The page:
Minor League Baseball is known for its rich history dating back more than 100 years. While much has been written about the best teams and top players who have graced the Minors, there remain many stories either untold or largely forgotten. Each week, MiLB.com will attempt to fill that gap
Minor League Baseball is known for its rich history dating back more than 100 years. While much has been written about the best teams and top players who have graced the Minors, there remain many stories either untold or largely forgotten. Each week, MiLB.com will attempt to fill that gap and explore these historical oddities in our new feature, "Cracked Bats." Know of any stories to be considered for this feature in the future? Send an email and let us know.
Kyle Rote made a name for himself as a New York Giant in the 1950s, but his teammates weren't Willie Mays and Sal Maglie.
Rote didn't play in the Polo Grounds, either. Instead, he earned his celebrity status across the Harlem River at Yankee Stadium, playing with the likes of Frank Gifford and Sam Huff. He carved out his place in sporting history among the NFL's elite during a time that is largely considered to be one of baseball's golden ages.
He was one of the building blocks of the NFL, helping turn the league into the powerhouse it has become. Few people know, though, that Rote actually was an accomplished baseball player, having made a big splash in the Class B Gulf Coast League upon graduating from Southern Methodist University in 1951.
The former All-American and future member of the Texas Sports Hall of Fame was already a legend in the Lone Star State following a spectacular high school career in Austin and an even more impressive run at SMU. So when Corpus Christi owner George Schepps offered Rote, who ran track and played baseball in college, a contract in the spring of '51, many thought he was only capitalizing on the popularity of one of Texas' favorite sons.
The Gulf Coast League, which was in its first year of existence, lasted only three seasons. But Rote quickly proved he was more than just a publicity stunt, becoming one of the league's most popular players. He spent seven weeks there, tearing up the circuit while leading many to believe he had missed his true calling.
There is some dispute, however, as to how many games he actually played for the Corpus Christi Aces. The Minor League Baseball Encyclopedia credits him with having appeared in 22 games, while Noe Torres -- author of "Ghost Leagues: A History of Minor League Baseball in South Texas" -- has him appearing in 16. The one thing the two sources agree on is that he had 23 hits, seven of which were homers. The encyclopedia doesn't list what he batted, though Torres has Rote going 23-for-64 (.360). KyleRote.org, the website run by Rote's family, says he hit .347. Torres credits him with 17 RBIs, while the Encyclopedia gives him 13.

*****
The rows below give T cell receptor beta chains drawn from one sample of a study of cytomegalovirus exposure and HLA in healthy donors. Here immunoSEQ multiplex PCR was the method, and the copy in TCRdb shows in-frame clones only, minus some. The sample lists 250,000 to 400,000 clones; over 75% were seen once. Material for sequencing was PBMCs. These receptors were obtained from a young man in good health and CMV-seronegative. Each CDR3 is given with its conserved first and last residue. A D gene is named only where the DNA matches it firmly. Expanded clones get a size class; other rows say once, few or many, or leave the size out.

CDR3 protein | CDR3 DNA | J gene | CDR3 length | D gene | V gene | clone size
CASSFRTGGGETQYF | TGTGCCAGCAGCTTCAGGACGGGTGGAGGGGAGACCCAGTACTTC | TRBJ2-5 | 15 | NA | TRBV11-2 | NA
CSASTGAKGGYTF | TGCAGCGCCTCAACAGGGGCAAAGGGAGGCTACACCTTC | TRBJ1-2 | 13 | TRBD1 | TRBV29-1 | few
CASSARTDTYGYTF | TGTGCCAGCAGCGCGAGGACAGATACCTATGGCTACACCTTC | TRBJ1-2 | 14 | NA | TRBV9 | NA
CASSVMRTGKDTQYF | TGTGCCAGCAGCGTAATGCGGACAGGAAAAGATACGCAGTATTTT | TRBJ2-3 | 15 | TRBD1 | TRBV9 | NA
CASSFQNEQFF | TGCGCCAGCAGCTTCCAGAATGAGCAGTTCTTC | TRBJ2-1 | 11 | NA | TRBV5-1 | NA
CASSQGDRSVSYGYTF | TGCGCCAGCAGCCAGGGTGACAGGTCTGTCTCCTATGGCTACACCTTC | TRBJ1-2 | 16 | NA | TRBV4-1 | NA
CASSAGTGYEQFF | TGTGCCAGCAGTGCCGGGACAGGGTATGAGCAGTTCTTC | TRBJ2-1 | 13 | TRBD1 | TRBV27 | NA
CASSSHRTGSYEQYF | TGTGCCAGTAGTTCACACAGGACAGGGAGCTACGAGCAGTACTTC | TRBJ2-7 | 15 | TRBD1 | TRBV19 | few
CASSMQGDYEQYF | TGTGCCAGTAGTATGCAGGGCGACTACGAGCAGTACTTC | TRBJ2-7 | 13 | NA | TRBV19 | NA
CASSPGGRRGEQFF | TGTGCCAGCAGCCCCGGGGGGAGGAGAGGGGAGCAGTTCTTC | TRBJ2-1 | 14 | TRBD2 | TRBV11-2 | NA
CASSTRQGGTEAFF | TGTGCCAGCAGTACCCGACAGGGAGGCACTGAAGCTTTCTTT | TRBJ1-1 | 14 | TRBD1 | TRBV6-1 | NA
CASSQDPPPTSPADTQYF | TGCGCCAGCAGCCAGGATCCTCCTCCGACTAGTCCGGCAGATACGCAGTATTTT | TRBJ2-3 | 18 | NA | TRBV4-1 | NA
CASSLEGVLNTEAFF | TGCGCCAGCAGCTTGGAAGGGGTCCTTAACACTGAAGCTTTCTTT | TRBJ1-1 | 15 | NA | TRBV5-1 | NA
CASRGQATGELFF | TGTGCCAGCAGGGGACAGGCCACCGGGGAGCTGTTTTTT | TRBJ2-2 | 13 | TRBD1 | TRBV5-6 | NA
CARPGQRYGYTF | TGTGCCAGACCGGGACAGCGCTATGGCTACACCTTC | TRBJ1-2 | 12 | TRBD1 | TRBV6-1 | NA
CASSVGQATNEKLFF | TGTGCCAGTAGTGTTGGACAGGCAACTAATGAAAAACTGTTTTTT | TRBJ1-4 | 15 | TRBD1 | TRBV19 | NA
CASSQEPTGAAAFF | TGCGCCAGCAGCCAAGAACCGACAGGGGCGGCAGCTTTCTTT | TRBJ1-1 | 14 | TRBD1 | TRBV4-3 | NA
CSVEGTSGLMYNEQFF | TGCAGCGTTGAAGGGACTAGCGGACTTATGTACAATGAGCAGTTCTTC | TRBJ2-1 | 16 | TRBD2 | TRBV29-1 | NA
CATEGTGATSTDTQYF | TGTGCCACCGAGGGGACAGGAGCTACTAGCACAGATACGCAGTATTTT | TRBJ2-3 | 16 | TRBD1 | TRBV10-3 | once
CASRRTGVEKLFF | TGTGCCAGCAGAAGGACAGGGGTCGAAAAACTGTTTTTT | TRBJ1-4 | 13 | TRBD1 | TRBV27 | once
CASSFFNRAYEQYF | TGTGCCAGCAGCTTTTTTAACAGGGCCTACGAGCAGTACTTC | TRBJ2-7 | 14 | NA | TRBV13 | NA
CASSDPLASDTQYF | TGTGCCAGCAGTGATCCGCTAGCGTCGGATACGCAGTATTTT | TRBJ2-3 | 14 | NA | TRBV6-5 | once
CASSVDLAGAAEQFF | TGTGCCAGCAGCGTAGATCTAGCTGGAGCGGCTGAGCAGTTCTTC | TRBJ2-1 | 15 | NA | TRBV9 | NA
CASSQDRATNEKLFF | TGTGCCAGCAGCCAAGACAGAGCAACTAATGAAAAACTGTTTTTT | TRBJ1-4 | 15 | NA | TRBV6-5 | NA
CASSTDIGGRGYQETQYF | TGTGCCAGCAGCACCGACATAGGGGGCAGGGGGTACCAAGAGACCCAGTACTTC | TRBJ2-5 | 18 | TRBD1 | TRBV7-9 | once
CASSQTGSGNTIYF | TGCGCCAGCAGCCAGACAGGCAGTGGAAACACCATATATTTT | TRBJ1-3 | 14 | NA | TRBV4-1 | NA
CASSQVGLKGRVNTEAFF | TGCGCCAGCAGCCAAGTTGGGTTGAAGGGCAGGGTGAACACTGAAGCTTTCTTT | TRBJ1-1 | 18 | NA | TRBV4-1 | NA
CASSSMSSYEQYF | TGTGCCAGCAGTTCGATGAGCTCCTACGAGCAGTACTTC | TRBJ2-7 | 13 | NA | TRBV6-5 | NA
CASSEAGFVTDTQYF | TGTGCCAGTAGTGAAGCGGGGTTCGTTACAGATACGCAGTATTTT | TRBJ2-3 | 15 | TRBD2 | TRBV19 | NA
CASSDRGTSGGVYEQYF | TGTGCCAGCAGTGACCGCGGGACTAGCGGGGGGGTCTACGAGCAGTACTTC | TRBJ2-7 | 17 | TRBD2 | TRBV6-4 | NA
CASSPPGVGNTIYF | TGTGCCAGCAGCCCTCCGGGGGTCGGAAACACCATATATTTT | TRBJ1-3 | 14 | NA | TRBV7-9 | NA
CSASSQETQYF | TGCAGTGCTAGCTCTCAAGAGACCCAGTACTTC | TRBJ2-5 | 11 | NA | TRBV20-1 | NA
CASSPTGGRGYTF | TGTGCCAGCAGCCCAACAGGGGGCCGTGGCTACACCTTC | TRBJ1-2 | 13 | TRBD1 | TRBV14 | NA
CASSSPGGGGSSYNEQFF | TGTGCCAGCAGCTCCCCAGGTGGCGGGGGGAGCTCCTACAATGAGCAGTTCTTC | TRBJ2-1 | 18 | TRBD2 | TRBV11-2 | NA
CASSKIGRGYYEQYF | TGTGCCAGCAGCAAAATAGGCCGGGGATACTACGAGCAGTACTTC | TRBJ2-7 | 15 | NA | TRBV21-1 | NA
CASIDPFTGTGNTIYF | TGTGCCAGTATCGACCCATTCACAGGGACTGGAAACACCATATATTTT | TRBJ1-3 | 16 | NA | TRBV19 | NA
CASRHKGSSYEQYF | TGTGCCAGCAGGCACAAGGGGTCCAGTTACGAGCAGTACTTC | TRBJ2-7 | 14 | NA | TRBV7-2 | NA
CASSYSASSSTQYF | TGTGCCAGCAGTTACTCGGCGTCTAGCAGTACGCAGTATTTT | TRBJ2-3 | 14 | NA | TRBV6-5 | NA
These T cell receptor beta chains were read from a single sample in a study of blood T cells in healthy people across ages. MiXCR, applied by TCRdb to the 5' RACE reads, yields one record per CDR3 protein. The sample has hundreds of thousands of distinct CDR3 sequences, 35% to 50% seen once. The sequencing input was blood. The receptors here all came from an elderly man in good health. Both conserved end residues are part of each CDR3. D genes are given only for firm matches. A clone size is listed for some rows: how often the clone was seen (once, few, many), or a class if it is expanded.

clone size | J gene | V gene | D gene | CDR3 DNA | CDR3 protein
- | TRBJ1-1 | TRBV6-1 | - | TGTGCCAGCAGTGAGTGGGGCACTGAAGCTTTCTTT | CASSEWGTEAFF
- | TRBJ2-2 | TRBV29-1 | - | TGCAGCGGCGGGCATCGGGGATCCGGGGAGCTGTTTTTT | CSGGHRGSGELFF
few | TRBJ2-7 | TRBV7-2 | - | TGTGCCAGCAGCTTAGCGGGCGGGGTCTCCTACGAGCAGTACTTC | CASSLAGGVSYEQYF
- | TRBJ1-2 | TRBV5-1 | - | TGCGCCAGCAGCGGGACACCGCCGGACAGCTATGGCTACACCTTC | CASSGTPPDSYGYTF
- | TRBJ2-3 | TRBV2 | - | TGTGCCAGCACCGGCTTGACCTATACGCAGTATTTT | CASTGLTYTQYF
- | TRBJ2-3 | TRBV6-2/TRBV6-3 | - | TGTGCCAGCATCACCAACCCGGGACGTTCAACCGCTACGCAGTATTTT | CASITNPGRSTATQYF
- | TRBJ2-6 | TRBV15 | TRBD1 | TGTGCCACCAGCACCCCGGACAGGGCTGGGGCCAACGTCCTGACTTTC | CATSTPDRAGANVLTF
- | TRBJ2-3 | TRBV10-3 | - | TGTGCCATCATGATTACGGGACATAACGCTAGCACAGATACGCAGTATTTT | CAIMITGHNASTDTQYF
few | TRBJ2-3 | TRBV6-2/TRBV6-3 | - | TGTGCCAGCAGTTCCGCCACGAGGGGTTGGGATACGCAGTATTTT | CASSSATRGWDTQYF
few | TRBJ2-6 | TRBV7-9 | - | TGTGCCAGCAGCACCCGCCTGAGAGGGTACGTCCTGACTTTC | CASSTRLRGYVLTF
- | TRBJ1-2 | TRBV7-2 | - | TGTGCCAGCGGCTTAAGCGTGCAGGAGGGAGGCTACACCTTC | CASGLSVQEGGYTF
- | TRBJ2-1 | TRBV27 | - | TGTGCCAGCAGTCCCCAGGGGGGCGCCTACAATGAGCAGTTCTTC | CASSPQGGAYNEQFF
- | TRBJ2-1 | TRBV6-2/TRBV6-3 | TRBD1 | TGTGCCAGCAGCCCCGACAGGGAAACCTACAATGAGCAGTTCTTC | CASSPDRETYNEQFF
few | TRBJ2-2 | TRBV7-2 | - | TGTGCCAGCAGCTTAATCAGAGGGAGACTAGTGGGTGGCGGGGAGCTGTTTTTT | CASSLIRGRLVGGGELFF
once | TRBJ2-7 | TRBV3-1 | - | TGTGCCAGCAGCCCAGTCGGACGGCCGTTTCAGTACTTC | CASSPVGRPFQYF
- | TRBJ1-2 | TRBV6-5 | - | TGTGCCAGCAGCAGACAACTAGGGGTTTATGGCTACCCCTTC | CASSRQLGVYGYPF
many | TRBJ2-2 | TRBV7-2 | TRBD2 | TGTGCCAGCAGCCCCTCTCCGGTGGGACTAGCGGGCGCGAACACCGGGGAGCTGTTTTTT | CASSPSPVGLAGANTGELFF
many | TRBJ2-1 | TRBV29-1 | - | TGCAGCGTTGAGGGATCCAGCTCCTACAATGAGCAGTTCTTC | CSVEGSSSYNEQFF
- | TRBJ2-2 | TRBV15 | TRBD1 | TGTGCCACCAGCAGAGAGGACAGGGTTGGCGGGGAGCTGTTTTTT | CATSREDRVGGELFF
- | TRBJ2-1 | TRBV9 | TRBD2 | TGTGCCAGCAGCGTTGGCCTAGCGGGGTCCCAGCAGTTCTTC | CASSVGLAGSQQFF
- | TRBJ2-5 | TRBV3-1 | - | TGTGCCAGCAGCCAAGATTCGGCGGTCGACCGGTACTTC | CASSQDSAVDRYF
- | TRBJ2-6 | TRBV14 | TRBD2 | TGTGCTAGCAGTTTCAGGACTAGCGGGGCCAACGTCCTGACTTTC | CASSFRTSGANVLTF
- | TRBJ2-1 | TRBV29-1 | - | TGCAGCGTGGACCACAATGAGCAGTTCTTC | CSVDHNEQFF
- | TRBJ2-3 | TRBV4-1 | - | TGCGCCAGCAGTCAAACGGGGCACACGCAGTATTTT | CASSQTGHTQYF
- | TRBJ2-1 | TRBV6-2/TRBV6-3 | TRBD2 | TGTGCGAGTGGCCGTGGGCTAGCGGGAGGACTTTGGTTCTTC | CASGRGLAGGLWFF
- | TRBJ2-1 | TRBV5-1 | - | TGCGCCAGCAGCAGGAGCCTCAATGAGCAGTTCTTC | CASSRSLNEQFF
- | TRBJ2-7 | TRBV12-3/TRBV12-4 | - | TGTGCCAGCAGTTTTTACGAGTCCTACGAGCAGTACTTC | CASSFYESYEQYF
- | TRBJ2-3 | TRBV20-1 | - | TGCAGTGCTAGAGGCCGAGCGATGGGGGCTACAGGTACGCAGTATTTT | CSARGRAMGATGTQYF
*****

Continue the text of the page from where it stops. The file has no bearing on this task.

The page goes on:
"Sure, the pitchers have better control and are faster [than amateur ball], but batting against them is easier," Rote, an outfielder, told The Valley Morning Star at the season's outset. "At least they know where the plate is."
Details about much of Rote's time in the GCL are sketchy, but there are a few facts that aren't in dispute. Like the three-homer, six-RBI game he had against Galveston on April 26. Then there was the May 22 game against Harlingen in which he had a homer, triple and two singles before leaving in the sixth inning after getting hit by a pitch.
The next day, he announced he was leaving the Aces to get ready for football. Whether getting hit by the pitch expedited his departure -- NFL training camp didn't start until July -- isn't clear. But it was obvious that he left a mark in the GCL, where Corpus Christi was atop the standings with a 24-18 record.
Torres quoted Schepps in his book about Rote's departure.
"It is with regret that we have to lose Kyle Rote. It is my opinion that he has a bright future as a prospect in baseball," Schepps said.
Torres, a Texas baseball historian, concurred.
"If Rote had focused all his attention and abilities on baseball, he would surely have been one of the 'giants' of the diamond rather than the gridiron," Torres said. "I assert this based on the documented evidence that Rote was a successful ballplayer at every level in which he played. He was considered a top baseball prospect coming out of high school.
"The fact that he played Class B baseball in 1951 was not an indication of weak baseball skills as much as it was a reflection of how fearful the New York Giants were of allowing their top rookie to play another sport prior to NFL camp. They grudgingly permitted it, but apparently kept hounding him to give it up for fear of injury. As it turned out, Rote played very well in the Gulf Coast League and did so against some excellent ballplayers."
Rote starred for the Giants over the next decade, retiring after the 1961 season. He became the original founder of the NFL Players Association, was the Giants' captain for 10 years and was named as the receiver when New York honored its all-time team in 1995. He died in 2002 at the age of 73.
His name remains legendary in NFL circles, though, and in the minds of many baseball fans in a little corner of Texas.
Kevin Czerwinski is a reporter for MiLB.com.